(c)  No later than six months after the date of enactment of this chapter, the commissioner, in consultation with the attorney general, shall determine if implementation of state standards for residential furnaces and residential boilers requires a waiver from federal preemption.  If the commissioner determines that a waiver from federal preemption is not needed, those state standards shall go into effect on June 1, 2008, or if this determination is made after June 1, 2007, those standards shall go into effect one year after the date of this determination.  If the commissioner determines that a waiver from federal preemption is required, the commissioner shall apply for that waiver within one year of that determination and upon approval of that waiver application, the applicable standards shall go into effect at the earliest date permitted by federal law.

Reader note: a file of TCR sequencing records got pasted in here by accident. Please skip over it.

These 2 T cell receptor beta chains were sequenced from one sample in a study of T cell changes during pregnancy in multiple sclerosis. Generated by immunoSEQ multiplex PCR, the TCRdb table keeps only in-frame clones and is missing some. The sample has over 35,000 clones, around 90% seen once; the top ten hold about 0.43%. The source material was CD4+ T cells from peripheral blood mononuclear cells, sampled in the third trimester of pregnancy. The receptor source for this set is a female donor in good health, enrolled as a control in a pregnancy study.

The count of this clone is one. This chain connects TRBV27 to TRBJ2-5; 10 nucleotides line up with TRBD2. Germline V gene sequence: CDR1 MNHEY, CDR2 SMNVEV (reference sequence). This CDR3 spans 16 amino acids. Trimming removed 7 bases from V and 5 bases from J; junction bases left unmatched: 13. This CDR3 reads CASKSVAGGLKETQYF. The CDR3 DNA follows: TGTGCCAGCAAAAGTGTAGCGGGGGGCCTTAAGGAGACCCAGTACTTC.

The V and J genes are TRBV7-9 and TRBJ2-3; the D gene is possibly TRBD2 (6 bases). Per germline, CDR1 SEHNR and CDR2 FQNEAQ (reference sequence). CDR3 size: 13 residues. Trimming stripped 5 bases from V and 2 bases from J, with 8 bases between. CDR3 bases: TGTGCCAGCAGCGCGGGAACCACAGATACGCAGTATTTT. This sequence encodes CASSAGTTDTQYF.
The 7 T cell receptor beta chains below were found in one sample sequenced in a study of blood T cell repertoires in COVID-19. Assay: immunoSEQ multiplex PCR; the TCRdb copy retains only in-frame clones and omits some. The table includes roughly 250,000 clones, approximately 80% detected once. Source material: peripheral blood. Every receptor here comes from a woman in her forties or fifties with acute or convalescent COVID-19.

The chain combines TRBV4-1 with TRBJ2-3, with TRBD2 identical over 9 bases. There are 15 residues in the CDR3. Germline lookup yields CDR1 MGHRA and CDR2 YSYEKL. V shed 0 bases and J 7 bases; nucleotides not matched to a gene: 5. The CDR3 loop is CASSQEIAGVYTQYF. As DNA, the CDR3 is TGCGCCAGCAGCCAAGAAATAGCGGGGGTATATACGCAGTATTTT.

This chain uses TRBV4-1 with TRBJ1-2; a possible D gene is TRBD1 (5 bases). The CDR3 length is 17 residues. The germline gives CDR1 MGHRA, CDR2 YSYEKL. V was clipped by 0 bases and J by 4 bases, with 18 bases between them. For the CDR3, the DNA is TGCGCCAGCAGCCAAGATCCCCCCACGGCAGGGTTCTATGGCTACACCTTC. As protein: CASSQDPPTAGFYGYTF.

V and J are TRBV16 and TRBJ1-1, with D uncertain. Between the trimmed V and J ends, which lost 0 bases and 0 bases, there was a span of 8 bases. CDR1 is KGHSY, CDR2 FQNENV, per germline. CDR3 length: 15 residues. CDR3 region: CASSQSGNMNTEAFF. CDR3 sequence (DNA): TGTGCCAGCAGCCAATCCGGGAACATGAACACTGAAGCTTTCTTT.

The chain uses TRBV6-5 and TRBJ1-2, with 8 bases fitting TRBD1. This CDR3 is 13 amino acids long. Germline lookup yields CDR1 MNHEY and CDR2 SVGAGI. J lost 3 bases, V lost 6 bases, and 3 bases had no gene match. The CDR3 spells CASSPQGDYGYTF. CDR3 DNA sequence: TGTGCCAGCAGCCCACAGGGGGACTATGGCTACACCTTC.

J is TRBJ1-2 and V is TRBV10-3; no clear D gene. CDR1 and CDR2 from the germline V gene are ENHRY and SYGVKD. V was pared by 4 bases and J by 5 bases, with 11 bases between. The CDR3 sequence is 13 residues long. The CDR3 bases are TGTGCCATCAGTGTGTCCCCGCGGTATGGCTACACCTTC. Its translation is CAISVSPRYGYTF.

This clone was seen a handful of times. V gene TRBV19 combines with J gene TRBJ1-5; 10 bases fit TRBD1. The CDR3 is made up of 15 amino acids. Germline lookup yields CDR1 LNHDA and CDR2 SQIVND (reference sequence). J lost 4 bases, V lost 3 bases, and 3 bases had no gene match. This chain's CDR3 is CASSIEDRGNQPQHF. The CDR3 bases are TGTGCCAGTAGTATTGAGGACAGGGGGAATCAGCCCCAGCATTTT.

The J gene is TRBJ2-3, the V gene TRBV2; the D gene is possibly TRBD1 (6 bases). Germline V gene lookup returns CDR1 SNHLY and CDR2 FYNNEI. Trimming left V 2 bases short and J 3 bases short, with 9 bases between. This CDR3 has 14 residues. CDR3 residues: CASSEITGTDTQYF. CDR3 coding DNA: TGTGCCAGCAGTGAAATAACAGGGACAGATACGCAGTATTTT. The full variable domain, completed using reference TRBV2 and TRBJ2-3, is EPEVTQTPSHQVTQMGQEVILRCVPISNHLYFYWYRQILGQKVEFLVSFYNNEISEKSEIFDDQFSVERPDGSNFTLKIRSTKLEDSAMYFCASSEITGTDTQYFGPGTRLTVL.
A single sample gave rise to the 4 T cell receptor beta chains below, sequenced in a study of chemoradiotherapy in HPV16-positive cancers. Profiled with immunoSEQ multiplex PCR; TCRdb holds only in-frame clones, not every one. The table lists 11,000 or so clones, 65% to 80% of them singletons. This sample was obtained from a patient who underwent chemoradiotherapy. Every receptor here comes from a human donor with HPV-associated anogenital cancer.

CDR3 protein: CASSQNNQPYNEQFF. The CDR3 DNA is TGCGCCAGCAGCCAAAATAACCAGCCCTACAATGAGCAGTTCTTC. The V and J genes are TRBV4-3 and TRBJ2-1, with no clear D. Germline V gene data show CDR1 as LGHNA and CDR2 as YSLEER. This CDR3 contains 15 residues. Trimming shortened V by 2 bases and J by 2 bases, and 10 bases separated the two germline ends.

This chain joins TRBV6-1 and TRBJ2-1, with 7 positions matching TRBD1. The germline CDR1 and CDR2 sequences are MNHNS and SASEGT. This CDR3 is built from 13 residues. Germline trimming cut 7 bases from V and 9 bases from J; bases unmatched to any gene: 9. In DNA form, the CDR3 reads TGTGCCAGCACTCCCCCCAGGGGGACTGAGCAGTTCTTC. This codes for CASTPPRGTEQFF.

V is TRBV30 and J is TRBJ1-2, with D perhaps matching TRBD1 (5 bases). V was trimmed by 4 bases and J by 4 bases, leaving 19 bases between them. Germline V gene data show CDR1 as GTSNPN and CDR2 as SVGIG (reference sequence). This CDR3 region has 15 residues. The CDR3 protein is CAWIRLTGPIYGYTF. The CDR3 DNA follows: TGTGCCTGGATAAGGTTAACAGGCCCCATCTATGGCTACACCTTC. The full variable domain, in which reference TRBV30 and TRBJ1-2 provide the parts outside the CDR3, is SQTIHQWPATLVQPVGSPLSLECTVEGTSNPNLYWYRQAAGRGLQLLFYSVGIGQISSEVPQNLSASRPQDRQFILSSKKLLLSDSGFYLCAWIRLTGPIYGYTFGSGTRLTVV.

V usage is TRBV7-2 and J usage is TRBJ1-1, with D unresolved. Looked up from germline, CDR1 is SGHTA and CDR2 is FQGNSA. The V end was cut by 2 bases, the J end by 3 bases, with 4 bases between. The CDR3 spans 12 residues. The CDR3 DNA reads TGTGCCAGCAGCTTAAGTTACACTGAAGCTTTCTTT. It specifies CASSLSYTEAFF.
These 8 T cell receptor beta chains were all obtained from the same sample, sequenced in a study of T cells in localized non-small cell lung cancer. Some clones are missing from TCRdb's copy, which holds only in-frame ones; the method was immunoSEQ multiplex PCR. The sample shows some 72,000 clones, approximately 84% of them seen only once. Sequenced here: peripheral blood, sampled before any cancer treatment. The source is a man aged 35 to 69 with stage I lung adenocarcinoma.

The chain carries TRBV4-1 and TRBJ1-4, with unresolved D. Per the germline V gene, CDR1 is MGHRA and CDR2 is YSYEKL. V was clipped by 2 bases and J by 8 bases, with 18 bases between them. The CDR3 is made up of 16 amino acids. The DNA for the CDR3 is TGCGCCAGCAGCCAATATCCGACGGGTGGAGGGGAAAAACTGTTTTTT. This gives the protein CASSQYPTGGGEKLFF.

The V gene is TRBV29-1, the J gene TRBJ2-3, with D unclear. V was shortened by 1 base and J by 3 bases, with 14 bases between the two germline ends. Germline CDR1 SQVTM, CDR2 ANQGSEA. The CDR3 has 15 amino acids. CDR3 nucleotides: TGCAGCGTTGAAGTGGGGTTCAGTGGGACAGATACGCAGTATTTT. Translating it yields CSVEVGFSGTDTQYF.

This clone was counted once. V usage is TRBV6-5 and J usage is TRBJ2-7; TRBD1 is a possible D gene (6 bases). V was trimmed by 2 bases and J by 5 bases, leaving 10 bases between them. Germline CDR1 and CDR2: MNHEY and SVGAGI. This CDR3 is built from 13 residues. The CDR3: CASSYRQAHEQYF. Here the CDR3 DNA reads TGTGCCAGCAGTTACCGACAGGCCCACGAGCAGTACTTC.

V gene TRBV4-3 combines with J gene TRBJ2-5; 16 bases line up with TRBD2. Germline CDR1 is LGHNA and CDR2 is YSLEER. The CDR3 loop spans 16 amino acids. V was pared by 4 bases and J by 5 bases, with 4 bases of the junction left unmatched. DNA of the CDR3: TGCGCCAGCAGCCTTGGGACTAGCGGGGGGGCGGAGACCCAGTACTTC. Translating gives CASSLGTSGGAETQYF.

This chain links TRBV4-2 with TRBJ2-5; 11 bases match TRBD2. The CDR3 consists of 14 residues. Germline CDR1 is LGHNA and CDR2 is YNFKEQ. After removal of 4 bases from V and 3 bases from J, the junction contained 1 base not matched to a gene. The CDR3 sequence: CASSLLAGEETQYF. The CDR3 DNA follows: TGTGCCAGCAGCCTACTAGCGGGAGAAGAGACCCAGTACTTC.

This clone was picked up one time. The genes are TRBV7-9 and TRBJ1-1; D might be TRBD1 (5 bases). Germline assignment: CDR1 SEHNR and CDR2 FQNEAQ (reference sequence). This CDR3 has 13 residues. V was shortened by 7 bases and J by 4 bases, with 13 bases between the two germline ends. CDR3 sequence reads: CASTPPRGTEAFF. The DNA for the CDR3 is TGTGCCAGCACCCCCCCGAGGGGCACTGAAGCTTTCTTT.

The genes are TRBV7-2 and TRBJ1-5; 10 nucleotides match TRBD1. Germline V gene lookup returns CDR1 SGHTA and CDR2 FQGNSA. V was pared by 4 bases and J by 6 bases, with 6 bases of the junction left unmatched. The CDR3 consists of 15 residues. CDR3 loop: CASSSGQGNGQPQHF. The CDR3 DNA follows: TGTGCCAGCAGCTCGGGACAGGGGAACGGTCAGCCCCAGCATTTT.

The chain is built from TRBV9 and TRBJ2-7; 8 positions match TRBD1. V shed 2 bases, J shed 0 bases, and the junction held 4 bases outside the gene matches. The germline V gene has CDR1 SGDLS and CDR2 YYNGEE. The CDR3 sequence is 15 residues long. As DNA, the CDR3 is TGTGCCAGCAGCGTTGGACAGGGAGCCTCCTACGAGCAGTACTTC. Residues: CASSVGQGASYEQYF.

(d)  One year after the date upon which the sale or offering for sale of certain products becomes subject to the requirements of subsection (a) or (b) of this section, no new products may be installed for compensation in the state unless the efficiency of a new product meets or exceeds the efficiency standards set forth in the rules adopted pursuant to section 2795 of this title. 

(e)  Owners and operators of commercial and industrial facilities shall be allowed to utilize appliances and equipment that do not meet the requirements of section 2795 of this title for the repair or replacement of existing equipment, provided that the equipment being repaired or replaced was acquired before the implementation date determined according to the provisions of this section.  At the discretion of the owners and operators, these appliances and equipment may be used at any time before or after the effective date of those requirements.